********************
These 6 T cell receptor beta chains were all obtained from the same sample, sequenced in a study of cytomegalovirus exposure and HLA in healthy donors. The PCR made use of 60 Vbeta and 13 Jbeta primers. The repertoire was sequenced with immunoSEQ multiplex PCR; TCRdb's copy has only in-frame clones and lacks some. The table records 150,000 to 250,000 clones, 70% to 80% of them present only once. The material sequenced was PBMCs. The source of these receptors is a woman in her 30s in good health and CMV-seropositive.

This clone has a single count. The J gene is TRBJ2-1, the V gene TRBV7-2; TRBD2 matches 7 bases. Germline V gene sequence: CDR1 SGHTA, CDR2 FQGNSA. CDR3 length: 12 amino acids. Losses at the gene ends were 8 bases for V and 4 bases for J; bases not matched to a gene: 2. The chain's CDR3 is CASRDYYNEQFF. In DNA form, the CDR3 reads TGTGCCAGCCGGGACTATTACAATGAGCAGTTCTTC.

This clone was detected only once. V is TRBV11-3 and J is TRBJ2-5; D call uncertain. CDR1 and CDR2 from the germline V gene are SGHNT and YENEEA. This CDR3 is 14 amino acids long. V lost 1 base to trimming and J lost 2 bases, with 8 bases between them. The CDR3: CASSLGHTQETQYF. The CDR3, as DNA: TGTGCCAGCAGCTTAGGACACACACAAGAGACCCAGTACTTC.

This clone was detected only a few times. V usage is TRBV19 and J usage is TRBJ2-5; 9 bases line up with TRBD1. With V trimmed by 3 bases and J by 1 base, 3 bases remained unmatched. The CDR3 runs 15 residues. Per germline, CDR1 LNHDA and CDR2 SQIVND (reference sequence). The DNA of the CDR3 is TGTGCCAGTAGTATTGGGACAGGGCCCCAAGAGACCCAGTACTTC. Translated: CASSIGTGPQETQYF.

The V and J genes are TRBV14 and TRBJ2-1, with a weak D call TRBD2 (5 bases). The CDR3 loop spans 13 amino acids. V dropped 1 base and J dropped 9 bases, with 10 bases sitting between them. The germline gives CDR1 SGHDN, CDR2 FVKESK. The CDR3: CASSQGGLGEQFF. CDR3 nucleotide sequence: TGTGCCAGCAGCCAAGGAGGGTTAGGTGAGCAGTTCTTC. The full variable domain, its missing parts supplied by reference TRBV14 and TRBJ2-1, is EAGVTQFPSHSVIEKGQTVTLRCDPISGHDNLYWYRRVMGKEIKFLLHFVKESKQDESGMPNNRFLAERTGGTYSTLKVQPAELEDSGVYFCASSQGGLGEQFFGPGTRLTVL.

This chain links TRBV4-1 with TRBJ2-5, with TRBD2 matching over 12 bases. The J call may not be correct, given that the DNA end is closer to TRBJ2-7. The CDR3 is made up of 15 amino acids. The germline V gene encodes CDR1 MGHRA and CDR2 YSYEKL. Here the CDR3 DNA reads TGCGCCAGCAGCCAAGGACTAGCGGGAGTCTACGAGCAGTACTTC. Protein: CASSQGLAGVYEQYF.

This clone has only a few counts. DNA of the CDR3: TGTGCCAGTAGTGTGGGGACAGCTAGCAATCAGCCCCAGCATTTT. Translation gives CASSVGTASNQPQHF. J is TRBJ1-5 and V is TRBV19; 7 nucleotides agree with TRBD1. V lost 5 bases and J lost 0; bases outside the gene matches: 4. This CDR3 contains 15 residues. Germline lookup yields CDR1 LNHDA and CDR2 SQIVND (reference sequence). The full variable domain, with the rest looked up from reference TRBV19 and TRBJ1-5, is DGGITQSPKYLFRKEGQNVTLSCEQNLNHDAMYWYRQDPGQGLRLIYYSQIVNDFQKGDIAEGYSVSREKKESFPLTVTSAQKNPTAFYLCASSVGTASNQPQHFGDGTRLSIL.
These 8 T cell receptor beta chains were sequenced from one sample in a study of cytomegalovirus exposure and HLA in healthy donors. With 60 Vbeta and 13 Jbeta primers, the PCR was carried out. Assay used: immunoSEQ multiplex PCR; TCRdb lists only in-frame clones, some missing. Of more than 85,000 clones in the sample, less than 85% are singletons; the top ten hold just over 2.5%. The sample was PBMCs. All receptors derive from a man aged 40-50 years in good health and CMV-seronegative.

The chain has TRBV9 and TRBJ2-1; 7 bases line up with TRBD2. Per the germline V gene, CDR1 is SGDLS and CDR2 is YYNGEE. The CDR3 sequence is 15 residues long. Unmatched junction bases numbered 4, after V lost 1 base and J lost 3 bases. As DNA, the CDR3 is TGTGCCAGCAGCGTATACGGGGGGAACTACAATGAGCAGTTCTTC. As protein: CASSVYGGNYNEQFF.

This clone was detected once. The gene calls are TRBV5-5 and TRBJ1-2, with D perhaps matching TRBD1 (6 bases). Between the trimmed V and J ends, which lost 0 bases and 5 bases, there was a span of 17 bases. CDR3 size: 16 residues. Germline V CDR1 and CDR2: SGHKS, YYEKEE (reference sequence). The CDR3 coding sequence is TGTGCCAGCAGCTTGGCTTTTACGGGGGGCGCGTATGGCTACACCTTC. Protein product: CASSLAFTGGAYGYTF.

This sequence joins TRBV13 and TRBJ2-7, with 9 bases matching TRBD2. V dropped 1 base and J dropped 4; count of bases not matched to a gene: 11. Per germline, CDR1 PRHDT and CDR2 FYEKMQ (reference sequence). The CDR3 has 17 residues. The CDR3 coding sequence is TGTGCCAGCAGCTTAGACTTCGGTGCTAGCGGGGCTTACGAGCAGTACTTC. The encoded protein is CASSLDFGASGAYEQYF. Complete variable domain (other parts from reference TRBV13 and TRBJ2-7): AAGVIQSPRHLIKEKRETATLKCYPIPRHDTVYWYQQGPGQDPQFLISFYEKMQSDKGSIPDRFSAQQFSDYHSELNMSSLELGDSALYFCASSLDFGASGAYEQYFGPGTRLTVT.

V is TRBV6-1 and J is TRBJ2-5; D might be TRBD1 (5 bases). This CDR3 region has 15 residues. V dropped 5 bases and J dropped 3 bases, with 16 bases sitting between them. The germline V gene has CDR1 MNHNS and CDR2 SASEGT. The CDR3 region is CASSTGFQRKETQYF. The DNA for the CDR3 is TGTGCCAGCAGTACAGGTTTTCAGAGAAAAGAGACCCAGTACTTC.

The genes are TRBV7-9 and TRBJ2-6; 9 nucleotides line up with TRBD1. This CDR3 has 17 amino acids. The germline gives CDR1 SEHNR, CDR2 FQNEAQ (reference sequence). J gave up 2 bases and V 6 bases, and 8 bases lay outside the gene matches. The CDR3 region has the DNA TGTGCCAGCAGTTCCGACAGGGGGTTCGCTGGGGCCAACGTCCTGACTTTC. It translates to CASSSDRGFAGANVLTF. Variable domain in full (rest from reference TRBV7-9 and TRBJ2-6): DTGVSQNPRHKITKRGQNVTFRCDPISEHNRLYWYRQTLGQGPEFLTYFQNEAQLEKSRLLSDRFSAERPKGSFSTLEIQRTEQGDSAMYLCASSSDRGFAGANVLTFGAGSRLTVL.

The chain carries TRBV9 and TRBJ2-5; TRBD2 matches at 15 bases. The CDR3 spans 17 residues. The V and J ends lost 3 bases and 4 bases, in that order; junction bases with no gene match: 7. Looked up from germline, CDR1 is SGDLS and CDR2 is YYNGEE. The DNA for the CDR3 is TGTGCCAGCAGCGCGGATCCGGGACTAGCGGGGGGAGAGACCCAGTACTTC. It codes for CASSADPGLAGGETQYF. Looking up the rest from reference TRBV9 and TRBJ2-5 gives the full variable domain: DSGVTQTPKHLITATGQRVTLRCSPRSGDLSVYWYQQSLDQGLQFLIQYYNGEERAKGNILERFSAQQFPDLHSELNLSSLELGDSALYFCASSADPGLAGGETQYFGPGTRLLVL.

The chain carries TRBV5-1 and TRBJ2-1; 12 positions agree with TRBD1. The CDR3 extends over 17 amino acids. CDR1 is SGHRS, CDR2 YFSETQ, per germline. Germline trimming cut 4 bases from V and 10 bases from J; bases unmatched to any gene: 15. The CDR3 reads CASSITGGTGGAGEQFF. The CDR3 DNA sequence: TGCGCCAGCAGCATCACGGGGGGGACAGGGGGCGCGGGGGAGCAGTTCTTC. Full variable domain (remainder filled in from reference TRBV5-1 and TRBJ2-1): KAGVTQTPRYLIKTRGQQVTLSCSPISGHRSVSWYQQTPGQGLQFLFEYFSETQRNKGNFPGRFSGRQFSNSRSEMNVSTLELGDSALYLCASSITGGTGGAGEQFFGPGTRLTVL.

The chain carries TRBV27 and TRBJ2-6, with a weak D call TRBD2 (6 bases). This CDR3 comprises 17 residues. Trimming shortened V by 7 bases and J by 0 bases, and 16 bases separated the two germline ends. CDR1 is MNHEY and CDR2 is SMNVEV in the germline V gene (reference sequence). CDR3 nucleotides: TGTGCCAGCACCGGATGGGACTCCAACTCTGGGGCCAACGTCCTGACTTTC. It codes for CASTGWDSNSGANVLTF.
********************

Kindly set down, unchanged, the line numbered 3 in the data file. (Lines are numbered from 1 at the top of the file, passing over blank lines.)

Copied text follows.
This clone was detected only once. V is TRBV11-3 and J is TRBJ2-5; D call uncertain. CDR1 and CDR2 from the germline V gene are SGHNT and YENEEA. This CDR3 is 14 amino acids long. V lost 1 base to trimming and J lost 2 bases, with 8 bases between them. The CDR3: CASSLGHTQETQYF. The CDR3, as DNA: TGTGCCAGCAGCTTAGGACACACACAAGAGACCCAGTACTTC.